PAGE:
By Zenitha Prince, Special to the NNPA from the AFRO-American Newspaper (DC) –

Election Day victories for two Black Republicans raise a rare question in the House of Representatives in the 112th Congress: How will two African American members of the Grand Old Party interact with the Congressional Black Caucus?

Fourteen Black Republicans ran for Congress in the Nov. 2 mid-term elections but, after all the votes were counted, only Tim Scott, a South Carolina businessman, and Allen West, a Florida-based Army veteran of the Iraq War, will take seats. They are the first African-American Republicans to be elected to Congress since 1995.

So far, West has said he wants to be part of the CBC, while Scott is still undecided and is leaning toward not participating.

“It’s really heartening to see this type of diversity demonstrated in African-American representation,” NAACP Washington Bureau Chief Hilary Shelton said. “[Republican Party Chairman] Michael Steele deserves credit for seeing more African-Americans seeking office under the Republican banner.”

He added, “They could be a real asset to the strategy of passing legislation in the House and in advancing the CBC [Congressional Black Caucus] agenda… It’s very difficult to get things through without the cooperation of Democrats and Republicans.”

Not everyone is as sure about the Republican freshmen’s value to the CBC, raising questions about whether Scott and West will choose to join—or even be welcomed—into the caucus, which was created in 1969 as a Capitol Hill advocate for the nation’s African Americans.

While membership is open to all African-American lawmakers, its members have been overwhelmingly Democrats, with only one Republican, Gary Franks of Connecticut, ever becoming a CBC member. Though invited, J.C. Watts, a Black Republican who represented Oklahoma from 1995 to 2003, declined membership. Sen. Edward Brooke, a Massachusetts Republican who served in the Senate from 1967 through 1979, was not publicly invited and refused to join a CBC boycott of President Richard Nixon’s State of the Union address in 1971 although he criticized the Nixon administration’s approach to the Black community and civil rights.

“The name of the group is not the Congressional Black Democratic Caucus, it’s the Black Caucus. [And] if they go back to their founding principles then these two men should be welcomed with open arms,” said Black Republican political strategist Raynard Jackson. But, he predicted, even if they were admitted, “this group will make a hostile environment for another Black [Republican] based on them not being compatible in their philosophical leaning.”

Echoing statements by CBC Chairwoman Barbara Lee, D-Calif., in an Oct. 22 article in The Economist, Maryland Congresswoman Donna Edwards told the AFRO, “If they’re aligned with the interests of working people, particularly African-Americans, who struggle and they want to work with us to advance those interests," Scott and West would be welcomed into the caucus. But, she added, “What I know of them and their agendas, it is difficult for me to see how that would work [though] it might make for some interesting discussions.”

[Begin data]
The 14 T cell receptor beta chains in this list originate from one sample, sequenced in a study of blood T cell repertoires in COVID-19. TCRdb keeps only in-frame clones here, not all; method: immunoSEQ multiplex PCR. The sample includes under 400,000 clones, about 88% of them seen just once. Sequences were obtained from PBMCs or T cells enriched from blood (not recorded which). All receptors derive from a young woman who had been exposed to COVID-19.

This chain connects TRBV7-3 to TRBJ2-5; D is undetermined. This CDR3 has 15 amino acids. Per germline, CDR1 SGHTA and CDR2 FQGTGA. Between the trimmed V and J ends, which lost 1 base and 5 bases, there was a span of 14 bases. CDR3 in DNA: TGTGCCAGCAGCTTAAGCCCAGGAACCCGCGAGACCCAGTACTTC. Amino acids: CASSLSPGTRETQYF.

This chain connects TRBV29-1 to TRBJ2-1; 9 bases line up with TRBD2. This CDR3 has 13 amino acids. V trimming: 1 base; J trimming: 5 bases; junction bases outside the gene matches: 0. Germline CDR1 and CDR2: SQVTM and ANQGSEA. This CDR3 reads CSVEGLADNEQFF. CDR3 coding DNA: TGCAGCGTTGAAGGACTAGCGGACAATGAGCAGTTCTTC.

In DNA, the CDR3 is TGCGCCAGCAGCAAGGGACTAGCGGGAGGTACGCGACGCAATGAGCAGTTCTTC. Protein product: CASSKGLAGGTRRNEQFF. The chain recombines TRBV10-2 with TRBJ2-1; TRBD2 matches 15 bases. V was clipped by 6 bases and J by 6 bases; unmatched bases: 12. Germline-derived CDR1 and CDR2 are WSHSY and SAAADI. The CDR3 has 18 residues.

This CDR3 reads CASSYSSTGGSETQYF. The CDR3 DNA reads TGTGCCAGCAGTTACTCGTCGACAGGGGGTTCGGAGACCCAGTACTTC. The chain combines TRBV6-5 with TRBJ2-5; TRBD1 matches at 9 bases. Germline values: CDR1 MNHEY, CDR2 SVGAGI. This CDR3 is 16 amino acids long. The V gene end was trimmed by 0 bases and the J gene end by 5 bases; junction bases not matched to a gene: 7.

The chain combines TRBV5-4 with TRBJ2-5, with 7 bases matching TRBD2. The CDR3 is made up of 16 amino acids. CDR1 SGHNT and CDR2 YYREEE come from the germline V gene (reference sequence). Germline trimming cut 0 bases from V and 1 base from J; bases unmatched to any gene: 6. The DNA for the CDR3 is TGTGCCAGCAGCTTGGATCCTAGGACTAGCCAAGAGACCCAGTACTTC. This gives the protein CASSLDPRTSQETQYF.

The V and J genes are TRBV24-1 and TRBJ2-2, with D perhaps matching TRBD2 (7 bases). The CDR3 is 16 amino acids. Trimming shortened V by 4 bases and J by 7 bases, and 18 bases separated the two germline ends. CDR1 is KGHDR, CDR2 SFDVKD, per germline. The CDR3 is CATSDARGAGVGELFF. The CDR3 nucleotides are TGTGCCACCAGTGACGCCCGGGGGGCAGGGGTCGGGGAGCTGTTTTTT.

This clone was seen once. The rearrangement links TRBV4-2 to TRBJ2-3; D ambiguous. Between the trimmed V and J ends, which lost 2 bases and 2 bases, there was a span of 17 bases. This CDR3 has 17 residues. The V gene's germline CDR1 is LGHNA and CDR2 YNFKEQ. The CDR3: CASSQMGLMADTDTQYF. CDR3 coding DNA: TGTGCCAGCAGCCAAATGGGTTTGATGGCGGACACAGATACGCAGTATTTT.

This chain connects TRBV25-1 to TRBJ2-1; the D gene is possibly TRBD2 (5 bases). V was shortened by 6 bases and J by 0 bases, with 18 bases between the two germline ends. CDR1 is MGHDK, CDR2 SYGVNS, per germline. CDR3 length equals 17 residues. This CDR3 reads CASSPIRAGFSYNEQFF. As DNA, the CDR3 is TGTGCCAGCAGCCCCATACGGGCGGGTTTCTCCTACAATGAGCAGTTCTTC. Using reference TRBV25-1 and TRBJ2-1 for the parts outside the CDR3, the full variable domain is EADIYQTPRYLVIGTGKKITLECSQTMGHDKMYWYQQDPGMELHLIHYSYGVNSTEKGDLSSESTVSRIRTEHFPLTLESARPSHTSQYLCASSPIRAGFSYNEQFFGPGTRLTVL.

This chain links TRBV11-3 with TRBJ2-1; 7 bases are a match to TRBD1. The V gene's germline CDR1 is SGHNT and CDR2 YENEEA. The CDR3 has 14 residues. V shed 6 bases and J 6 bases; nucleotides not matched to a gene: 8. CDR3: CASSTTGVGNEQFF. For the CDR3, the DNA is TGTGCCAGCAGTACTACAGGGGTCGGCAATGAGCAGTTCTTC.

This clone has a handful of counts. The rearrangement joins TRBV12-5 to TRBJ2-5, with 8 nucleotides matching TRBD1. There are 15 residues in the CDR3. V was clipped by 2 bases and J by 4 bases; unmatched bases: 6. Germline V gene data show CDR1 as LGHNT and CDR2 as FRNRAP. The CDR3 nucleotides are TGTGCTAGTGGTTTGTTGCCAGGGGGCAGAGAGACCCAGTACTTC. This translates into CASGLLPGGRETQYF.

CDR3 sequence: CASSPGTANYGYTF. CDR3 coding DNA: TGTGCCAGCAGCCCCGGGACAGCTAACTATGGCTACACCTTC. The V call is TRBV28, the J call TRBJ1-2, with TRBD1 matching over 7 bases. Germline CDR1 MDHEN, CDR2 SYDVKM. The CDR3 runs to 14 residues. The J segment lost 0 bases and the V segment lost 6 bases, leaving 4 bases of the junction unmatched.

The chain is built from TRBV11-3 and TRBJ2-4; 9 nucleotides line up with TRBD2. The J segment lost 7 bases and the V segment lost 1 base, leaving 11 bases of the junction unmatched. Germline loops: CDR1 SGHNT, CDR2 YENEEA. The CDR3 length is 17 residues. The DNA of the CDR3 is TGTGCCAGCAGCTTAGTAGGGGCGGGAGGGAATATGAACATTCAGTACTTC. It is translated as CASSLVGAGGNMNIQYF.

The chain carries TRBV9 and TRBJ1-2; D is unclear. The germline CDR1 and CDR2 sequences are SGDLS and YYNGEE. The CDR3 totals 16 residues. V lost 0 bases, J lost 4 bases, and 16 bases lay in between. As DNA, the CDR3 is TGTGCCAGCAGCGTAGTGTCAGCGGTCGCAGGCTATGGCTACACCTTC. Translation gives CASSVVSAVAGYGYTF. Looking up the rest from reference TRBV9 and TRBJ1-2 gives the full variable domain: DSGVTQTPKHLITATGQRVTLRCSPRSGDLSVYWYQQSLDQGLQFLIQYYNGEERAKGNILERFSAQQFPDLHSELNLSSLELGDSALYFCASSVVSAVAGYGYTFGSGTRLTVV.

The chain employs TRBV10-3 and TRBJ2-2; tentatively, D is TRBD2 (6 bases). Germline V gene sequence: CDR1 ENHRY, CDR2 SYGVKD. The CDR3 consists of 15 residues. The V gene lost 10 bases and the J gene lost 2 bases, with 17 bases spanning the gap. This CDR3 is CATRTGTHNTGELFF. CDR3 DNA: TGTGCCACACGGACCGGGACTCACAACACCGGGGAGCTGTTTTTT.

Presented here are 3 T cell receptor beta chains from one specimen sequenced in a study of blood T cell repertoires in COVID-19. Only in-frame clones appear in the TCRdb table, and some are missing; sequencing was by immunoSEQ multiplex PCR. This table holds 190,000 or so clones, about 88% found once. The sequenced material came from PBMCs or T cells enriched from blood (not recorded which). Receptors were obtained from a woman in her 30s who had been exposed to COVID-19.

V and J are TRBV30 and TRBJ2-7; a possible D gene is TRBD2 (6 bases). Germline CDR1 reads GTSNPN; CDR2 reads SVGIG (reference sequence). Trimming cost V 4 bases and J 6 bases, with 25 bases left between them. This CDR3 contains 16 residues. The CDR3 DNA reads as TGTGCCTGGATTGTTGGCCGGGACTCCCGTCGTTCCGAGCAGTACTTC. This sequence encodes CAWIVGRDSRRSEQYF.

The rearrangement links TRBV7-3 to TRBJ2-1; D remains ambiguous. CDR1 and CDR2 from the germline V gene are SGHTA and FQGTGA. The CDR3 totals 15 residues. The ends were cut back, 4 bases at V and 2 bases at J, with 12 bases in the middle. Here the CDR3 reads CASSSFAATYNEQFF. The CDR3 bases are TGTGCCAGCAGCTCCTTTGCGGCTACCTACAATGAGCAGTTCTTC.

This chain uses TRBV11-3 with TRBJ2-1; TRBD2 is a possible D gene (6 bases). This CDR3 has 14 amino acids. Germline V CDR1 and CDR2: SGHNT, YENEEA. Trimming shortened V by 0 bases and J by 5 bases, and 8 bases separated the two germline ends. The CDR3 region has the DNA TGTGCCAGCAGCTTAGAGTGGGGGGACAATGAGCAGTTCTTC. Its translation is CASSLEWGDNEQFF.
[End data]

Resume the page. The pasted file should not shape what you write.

Backed by the national Tea Party and elected to office by mostly White voters, Scott and West have decidedly conservative agendas, including limited government, lowered taxes, and cuts in government spending. Jackson said that, even among GOP ranks, the men are considered to be far, far right of center, making them almost incompatible with the mostly liberal members of the CBC.

“These boys are crazy; they’re Tea Party people,” Jackson told the AFRO. “I’ve had White people calling me up saying these guys are extremely conservative and so far out of the mainstream. Can you see them talking with Maxine Waters? I’d like to be a fly on the wall.”

But, he added, “If I were them, I’d join just to push the issue.”

West, in a Politico interview, indicated his interest in joining the CBC. “That has been a monolithic voice in the body politic for far too long. There is a growing conservative Black voice in this country,” that needs to be heard, West told the publication.

Scott, on the other hand, told Politico he is less willing to join, pointing to his experience in the South Carolina Legislative Black Caucus and the dissonance between him and Black Democrats.

Jackson suggested that the pair also have plenty of dissonance with more moderate Black Republicans.

Moderate Black Republicans are “more concerned with pleasing White people” and less committed to a “Black agenda,” Jackson said. That makes them a detriment to the GOP, rather than an asset, he added.

Though White Republicans are excited by these two additions to the House, saying their victories signal a potential increase in the number of Black conservatives, the new additions will not incite more Blacks to join the party “if they’re saying the same thing White conservatives are saying," Jackson said. "It’s not the messenger; it’s the message. You can’t send a Black to say the same things Pat Buchanan says."

“In a lot of ways,” Jackson added, “it would be better not to have these guys in these positions because it gives the White folks in the party a way out” of having to create real change, “especially if they [Scott and West] have no real power.”

Bush Talks About Kanye West's Katrina Comment

E-mail Print PDF

By Dorothy Rowley, Special to the NNPA from the AFRO-American Newspapers (DC)–

Former President George W. Bush said in a recent NBC interview that the lowest point of his life was when rapper Kanye West made statements in the aftermath of Hurricane Katrina that painted Bush as a racist. West’s statement, from five years ago, that “George Bush doesn’t care about Black people,” hit a sore spot with the then-president. During the televised interview in which Bush promoted his memoir, “Decision Points,” set for release in November, he said he didn’t deserve to be labeled as a racist.